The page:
Summer is officially here, which means many people will be putting on swimsuits and cooling off in swimming pools. Unfortunately, increased swimming pool activity usually means an increase in injuries and pool drownings during the summer months.

Drowning remains the leading cause of unintentional death for children younger than 5, according to the Centers for Disease Control and Prevention. On average, more than 300 children drown in pools, spas and bathtubs each year.

Before diving in this summer, take a moment to review the information about how swimming pool accidents occur, how to avoid them and who can be held responsible when they occur.

Causes of Swimming Pool Accidents

There are two main types of accidents associated with swimming pools: drowning and slip-and-falls.

Drowning: Drowning and near-drowning occur when someone is left submerged in water and is unable to breathe, eventually causing the lungs to fill with water. Some common causes of drowning include:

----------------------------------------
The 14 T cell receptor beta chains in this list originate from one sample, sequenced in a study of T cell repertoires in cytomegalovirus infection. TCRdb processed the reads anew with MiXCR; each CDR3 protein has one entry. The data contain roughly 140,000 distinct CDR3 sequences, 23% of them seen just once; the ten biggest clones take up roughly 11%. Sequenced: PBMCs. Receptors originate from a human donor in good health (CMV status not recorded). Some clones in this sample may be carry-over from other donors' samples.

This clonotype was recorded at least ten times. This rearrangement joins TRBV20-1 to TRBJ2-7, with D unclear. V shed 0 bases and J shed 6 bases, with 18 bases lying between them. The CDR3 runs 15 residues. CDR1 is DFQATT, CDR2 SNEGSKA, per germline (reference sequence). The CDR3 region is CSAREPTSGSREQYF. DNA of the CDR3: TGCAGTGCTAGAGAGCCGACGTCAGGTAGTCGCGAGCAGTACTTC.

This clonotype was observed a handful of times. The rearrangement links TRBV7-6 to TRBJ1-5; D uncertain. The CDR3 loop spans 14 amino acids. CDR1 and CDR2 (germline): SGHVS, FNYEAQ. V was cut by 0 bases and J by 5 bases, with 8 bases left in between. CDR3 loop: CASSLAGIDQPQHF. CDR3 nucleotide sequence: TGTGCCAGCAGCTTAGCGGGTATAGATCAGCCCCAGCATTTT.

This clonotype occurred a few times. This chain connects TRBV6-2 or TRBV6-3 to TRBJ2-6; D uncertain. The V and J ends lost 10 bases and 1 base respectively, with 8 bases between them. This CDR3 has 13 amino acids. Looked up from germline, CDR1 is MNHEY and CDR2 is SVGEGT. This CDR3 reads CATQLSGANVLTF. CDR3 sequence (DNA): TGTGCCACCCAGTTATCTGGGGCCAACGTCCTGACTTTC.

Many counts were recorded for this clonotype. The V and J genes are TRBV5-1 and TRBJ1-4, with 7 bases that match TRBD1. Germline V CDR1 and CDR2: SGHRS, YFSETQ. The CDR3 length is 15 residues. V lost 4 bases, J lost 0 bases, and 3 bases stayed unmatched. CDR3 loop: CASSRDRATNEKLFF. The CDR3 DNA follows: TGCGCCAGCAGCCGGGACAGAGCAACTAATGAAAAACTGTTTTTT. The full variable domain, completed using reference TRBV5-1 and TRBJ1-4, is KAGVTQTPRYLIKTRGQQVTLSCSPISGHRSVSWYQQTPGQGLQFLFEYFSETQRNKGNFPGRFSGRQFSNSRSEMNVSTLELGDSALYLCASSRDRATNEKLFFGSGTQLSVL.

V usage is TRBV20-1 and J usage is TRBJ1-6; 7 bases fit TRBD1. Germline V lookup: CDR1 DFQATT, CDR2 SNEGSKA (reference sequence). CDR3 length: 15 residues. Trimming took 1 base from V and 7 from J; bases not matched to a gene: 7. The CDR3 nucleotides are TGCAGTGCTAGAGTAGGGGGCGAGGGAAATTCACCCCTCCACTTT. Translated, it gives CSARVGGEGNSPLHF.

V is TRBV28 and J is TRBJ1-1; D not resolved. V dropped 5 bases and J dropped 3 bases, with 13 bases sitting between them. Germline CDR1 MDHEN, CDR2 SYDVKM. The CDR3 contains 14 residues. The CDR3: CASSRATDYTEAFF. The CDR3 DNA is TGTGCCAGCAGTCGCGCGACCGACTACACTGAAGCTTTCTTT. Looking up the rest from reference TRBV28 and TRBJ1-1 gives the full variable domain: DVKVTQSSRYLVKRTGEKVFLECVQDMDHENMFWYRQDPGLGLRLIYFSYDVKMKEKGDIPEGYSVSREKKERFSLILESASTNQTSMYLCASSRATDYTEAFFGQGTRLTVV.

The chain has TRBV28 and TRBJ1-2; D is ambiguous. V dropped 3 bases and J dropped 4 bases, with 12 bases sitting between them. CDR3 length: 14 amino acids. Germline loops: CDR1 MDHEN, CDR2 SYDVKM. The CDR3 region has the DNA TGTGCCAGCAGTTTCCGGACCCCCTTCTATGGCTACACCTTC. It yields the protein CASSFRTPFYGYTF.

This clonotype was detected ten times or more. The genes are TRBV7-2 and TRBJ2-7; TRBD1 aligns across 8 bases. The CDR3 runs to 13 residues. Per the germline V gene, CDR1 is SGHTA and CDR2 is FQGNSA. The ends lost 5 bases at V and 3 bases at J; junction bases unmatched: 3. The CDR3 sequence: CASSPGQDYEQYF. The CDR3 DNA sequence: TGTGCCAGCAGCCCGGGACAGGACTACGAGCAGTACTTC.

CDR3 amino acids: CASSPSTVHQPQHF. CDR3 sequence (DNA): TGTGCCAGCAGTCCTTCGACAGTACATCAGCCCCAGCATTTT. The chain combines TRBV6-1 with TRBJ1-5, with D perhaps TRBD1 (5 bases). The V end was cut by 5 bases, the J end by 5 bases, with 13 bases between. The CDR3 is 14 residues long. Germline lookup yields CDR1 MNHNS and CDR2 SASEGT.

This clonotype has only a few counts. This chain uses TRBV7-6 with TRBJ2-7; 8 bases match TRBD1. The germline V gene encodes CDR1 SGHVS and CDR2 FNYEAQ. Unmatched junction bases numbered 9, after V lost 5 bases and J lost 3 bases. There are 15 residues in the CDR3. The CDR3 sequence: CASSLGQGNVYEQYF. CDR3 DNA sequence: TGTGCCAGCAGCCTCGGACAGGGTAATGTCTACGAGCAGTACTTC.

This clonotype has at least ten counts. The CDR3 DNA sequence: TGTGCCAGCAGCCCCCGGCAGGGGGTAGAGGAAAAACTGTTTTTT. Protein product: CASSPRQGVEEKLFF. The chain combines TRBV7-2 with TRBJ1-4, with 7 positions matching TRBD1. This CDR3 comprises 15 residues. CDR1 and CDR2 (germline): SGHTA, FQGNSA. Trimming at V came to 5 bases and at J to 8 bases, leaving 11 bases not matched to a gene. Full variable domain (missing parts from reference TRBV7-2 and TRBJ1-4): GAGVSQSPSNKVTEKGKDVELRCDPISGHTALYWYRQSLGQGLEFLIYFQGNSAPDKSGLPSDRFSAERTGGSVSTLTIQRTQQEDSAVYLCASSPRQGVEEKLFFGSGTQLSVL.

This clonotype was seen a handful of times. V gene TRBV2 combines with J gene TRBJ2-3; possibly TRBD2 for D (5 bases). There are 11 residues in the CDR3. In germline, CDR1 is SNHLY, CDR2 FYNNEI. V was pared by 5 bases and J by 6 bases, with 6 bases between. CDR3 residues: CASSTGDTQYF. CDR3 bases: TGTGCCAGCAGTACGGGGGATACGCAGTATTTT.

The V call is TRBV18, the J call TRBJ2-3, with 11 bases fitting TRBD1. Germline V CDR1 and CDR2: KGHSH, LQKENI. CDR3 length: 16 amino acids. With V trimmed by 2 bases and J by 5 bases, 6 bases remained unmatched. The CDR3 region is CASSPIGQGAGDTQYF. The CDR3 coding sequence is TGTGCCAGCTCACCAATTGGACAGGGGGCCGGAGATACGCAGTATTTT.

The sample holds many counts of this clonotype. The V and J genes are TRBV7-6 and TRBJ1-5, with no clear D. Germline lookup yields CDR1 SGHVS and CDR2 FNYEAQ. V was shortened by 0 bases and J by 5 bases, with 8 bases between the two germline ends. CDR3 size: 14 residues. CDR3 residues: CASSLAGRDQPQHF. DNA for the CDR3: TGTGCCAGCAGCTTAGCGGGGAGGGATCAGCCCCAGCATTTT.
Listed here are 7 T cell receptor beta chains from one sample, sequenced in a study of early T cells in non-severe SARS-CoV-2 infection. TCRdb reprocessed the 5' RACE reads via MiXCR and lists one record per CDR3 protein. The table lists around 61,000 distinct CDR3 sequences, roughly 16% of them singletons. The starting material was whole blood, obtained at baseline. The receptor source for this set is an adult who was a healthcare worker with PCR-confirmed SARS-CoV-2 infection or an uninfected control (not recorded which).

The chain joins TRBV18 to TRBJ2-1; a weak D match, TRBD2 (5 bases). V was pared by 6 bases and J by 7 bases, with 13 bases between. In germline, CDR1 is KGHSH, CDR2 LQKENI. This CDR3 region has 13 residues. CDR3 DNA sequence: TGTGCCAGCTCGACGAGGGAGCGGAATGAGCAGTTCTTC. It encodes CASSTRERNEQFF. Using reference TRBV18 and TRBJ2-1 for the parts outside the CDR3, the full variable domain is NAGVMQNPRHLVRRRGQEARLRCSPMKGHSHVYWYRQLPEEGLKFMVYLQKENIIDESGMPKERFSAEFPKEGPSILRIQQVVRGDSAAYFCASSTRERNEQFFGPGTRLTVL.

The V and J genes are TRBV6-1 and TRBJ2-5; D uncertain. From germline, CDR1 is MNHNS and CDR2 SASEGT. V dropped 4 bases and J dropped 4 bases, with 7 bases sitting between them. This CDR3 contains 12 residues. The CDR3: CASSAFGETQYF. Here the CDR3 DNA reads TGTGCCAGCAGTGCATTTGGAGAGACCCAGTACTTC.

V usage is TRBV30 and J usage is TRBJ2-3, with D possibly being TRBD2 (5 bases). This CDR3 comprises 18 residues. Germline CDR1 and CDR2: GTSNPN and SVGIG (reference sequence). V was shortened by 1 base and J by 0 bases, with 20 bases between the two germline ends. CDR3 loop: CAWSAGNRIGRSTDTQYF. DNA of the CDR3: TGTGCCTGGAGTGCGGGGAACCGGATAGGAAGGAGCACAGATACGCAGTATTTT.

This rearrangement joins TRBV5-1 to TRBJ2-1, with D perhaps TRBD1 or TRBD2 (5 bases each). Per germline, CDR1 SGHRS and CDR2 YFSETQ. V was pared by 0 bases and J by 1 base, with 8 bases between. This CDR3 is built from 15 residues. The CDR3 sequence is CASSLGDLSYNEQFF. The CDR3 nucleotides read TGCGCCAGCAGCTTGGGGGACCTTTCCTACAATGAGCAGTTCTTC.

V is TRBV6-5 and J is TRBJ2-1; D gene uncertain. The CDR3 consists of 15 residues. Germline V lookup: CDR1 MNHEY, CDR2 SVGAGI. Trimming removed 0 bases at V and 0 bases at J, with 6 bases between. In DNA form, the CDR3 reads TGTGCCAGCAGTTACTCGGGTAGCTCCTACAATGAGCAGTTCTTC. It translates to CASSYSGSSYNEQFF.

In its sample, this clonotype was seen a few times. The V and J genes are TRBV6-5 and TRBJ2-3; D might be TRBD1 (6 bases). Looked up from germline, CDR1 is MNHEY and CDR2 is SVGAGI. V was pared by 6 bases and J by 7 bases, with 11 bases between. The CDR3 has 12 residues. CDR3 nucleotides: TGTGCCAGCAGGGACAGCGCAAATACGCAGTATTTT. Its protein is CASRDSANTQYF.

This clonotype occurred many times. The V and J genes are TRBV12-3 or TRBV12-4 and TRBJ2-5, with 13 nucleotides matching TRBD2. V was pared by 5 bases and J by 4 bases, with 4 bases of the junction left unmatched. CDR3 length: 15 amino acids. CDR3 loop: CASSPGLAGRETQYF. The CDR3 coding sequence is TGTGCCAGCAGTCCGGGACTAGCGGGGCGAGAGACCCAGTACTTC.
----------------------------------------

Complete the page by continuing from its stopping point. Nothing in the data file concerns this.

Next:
• Lack of child supervision
  • Broken pool equipment
  • Negligent lifeguards
  • Low visibility (inadequate lighting or murky water)
  • Inadequate signage (depth, lifeguard off duty, etc.)
  • Malfunctioning pool drains
  • Lack of proper safety equipment
  • Lack of safety fencing and gates
  • Overcrowding

Drowning often results in death, and in fact children can drown in less than a minute. Children swimming without an adult present causes many drownings. Even if someone survives a near-drowning, he or she may be left with permanent injuries from submersion, including brain damage.

Slip-and-fall: The area around pools is naturally going to be wet, but that doesn’t mean that the area should be slippery. Pool owners have a duty to ensure that the surfaces around pools, including locker rooms and sidewalks, are slip-resistant.

When pool owners fail to design, construct, or maintain these slip-resistant surfaces, it puts people in danger of slipping and falling. There are many possible consequences associated with slip-and-falls, including:

  • Fractures
  • Knee injuries